Matt:  Oh, thank you Mr. Transition. All right. We got a lot more to talk about with our guests today Saro Zargarian. He is the creator of the Smart Book Field Guide, a fantastic and quite frankly, beautiful physical guide to helping sales leaders manage their day. And what’s interesting, I think almost ironic Saro, you spent a lot of your career in sales operations, increasingly sales ops means, managing a digital tech stack, any pushback from some of the early users of this guide that it’s not digital, but it’s not tied into CRM?

Saro:  Definitely the younger generation initial pushback. And then I would sit down and just talk through it. It’s like, “Why? Why do you feel this way now, what’s working for you today, or what’s not working for you.” And my biggest promotion to it as when do you sit down away from the screen and away from the monitor and actually do some thinking, reflect on how things are working, where do you put your notes, or you’re always going to rely on opening up the laptop and getting into this robotic motion of just typing, looking at things.

And it is proven scientifically that when you write notes by hand, it has a higher recall ability than typing. So it’s not just my opinion, but this is a scientific site that’s been done. And that’s like my opening kind of engagement with folks trying to help them understand, this is a layer of another tool for them. It doesn’t replace a laptop.

Matt:  So let’s get into Friday. So, you do your work on Monday to sort of get the week set up. You’ve got a great system for organizing the week. We’re focused on the sales meetings you’re having as well as the focus on coaching and empowering. Now let’s talk about Friday, which is sort of a review of the week’s results, but also a significant section here for self review, which goes into a variety of areas. Let’s talk a little bit about that.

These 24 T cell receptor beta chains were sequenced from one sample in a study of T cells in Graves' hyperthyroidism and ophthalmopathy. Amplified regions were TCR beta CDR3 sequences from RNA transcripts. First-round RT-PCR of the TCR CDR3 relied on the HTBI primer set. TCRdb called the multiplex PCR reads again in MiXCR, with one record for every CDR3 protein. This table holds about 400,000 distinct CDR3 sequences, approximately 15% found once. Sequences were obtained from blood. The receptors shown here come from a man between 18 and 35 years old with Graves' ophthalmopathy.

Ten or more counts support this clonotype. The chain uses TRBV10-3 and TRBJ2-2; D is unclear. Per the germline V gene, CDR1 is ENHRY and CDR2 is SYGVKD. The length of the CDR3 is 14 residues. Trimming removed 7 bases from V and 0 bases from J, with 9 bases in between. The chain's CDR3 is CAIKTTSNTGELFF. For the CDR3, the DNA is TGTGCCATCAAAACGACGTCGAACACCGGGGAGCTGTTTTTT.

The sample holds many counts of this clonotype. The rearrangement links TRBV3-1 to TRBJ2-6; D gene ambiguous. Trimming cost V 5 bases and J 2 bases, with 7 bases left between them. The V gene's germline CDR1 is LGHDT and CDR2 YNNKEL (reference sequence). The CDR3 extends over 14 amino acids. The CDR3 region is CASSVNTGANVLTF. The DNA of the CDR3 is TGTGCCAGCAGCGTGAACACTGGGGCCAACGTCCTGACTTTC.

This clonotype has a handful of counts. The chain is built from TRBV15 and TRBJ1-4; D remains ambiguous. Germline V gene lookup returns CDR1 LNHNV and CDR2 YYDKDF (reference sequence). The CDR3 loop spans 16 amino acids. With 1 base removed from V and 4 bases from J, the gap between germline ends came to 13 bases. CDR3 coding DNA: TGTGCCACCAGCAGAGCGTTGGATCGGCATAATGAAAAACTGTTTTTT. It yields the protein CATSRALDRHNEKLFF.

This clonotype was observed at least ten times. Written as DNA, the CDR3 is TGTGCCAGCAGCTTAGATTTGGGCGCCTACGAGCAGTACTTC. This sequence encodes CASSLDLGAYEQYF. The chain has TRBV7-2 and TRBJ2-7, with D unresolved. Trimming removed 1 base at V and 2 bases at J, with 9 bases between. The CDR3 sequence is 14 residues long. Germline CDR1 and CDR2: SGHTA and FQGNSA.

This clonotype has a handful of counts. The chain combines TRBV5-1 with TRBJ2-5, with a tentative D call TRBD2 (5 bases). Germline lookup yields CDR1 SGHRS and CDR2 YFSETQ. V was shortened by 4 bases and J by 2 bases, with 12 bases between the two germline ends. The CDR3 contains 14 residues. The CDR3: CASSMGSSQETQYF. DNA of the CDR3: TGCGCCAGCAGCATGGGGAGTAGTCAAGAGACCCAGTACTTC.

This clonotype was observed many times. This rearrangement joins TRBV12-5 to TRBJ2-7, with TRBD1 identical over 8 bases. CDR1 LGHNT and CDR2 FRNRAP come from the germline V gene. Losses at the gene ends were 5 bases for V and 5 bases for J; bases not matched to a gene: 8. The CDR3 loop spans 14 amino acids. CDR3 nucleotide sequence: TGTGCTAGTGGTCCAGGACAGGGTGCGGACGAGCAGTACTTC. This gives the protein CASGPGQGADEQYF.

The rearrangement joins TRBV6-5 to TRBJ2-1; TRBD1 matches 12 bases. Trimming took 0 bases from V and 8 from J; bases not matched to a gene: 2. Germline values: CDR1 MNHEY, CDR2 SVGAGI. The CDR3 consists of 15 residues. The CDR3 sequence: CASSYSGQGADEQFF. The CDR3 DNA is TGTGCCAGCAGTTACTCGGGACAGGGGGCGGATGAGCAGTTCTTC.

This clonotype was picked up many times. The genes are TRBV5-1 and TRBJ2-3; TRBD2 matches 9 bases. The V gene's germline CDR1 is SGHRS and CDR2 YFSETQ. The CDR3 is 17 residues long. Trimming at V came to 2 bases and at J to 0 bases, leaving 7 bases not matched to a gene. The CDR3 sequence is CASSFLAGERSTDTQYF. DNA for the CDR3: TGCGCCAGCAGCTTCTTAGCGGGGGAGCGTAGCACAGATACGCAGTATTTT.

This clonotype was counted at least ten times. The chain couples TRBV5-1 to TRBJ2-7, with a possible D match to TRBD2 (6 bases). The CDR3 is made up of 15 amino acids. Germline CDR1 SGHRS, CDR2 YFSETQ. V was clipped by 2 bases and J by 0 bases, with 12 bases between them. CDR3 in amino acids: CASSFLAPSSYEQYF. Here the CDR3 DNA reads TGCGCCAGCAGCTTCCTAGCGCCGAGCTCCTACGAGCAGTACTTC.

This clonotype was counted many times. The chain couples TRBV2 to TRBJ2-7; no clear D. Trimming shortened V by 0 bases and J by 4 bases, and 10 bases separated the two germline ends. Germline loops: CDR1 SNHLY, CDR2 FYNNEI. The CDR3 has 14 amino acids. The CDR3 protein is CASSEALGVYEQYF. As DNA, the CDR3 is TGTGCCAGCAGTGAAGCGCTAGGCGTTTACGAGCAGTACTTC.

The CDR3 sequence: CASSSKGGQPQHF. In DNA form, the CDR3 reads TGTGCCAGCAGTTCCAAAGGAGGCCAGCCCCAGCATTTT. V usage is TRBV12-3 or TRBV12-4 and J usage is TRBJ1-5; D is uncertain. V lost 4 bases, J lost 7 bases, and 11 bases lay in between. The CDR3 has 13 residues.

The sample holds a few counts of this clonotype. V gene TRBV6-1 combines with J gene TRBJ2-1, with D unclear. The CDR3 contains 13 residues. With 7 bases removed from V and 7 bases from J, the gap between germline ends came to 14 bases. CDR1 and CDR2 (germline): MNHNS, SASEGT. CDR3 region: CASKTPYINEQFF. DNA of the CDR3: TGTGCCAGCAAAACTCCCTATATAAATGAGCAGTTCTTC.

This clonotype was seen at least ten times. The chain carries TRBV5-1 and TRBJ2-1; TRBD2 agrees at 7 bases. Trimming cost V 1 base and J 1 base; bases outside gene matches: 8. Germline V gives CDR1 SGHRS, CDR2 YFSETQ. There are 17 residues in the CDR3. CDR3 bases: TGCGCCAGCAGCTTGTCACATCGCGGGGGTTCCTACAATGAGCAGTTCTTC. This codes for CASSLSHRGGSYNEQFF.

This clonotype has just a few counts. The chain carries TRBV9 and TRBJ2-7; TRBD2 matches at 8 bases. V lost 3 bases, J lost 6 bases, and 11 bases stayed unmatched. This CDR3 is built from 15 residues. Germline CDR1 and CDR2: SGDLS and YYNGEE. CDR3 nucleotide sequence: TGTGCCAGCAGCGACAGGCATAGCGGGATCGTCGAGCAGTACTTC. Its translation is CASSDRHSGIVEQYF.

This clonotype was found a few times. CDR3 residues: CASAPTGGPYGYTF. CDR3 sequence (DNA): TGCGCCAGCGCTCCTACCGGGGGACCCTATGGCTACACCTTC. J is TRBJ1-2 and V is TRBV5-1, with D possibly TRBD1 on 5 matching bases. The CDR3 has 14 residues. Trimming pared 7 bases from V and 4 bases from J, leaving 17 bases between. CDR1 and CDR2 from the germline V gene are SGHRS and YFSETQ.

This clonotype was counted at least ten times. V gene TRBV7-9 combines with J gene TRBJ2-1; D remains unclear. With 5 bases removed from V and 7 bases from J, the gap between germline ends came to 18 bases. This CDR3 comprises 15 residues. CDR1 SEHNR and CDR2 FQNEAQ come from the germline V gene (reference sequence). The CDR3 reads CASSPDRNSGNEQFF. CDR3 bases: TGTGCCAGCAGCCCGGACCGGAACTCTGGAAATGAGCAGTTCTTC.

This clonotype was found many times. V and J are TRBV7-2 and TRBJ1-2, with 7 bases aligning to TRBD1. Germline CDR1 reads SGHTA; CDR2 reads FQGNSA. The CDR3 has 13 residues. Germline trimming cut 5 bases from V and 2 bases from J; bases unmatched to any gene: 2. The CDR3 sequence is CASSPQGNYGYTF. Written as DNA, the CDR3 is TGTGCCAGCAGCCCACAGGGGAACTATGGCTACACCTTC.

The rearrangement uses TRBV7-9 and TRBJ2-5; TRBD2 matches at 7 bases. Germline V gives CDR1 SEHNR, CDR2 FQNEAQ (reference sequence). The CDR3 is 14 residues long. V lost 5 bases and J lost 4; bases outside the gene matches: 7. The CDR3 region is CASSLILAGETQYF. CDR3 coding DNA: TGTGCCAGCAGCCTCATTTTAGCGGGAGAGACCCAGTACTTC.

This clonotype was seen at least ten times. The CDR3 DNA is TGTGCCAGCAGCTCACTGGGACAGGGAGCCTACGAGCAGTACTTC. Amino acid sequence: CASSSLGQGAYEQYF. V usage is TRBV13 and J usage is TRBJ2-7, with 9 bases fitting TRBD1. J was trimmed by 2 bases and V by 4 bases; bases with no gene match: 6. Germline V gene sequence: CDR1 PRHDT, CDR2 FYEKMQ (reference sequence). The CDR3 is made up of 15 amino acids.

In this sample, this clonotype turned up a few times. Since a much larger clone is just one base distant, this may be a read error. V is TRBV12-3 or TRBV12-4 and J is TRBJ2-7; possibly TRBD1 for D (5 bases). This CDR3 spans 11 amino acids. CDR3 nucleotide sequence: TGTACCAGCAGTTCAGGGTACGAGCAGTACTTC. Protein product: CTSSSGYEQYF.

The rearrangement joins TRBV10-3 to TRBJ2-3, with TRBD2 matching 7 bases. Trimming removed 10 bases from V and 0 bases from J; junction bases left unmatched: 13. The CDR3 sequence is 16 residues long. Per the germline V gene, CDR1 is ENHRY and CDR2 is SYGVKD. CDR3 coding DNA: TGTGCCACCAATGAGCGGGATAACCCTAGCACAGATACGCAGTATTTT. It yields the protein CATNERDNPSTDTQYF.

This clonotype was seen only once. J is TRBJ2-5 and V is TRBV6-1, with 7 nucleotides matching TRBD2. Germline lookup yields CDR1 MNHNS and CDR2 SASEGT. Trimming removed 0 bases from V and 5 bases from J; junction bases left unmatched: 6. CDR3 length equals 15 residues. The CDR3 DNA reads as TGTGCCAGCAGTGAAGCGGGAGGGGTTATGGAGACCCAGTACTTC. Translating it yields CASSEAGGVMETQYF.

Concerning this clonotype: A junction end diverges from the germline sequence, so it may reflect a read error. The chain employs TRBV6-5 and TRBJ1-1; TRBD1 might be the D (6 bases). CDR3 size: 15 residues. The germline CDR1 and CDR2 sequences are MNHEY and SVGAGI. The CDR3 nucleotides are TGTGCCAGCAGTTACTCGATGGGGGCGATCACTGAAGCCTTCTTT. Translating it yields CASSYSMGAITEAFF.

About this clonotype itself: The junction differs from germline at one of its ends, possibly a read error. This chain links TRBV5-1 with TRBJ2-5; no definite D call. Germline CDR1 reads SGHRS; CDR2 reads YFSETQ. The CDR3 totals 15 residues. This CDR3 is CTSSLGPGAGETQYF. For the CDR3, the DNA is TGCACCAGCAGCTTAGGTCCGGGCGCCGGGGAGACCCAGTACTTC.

Saro:  So self-review like any profession it’s great to spend time to look back of how was your own performance and how do you achieve your goals, what worked, what didn’t work. And for a sales leader, the biggest things you try to take away … From my experience working in sales areas is how do those client meetings go for that week? Did you achieve your objectives and any new road blocks that came up?

And so the self-review, here’s what you did to help and coach to those specific client meetings how well did it go? What would you have done differently? And what strategies and tactics did you use that work well or might want to take it back? And, “Oh, I forgot to do this,” or “I should’ve done that.” And this is where, while your mind is still fresh end of the week, get the stuff down.

The reason for that is, as you prepare for the following week, what you need to do as a sales leader, as well as whether you’re coaching your sales rep or you’re getting involved in the meeting with yourself, after the client, you have a plan of action. You have some information in your hands and you put some thought into it.

“I’m okay, I’m going to try these things next time.” Or “Maybe I can save this deal. Let me send them email or call and see, ‘Hey, can I get another 20 minutes or 30 minutes of your time because there’s some things we missed.'” So that’s what the self review is to really sit down and have a realistic and informative recap of the week.

Matt:  One of the other things you’ve got on the Friday, which I like a lot and we’ve used in other formats is the feedback for key stakeholders. So, competitive findings, new intelligence, this is something that obviously I think sales managers can kind of consolidate from a lot of feedback from their reps, but talk about why that’s such an important cadence to get into as well.

Saro:  Sure. I mean, one of the things you see quite a bit is the healthy tension, I call it between sales and marketing as an example. Where good lead, bad lead, is all kinds of dialogue and views on it of, “Hey, I didn’t get a good lead. I worked trying to qualify. They should not have come to my desk.” Yeah. Why not? Like why wasn’t that a good lead or “I wish I had this content and I didn’t it,” or “I had to do some ad hoc work on the slide, but if we would have caught this earlier or found, if you would have given me a better slide, I think it would have gone a lot smoother.”

So you’re using some tactical as well as strategic things where you’re learning from the week. And you want to share that with marketing. So if marketing can catch some of these issues and help arm your sales reps with better content or even there’s some market insights for that. You found out that your prospect was engaged in a discussion as well with a competitor. What is it? How do we address it?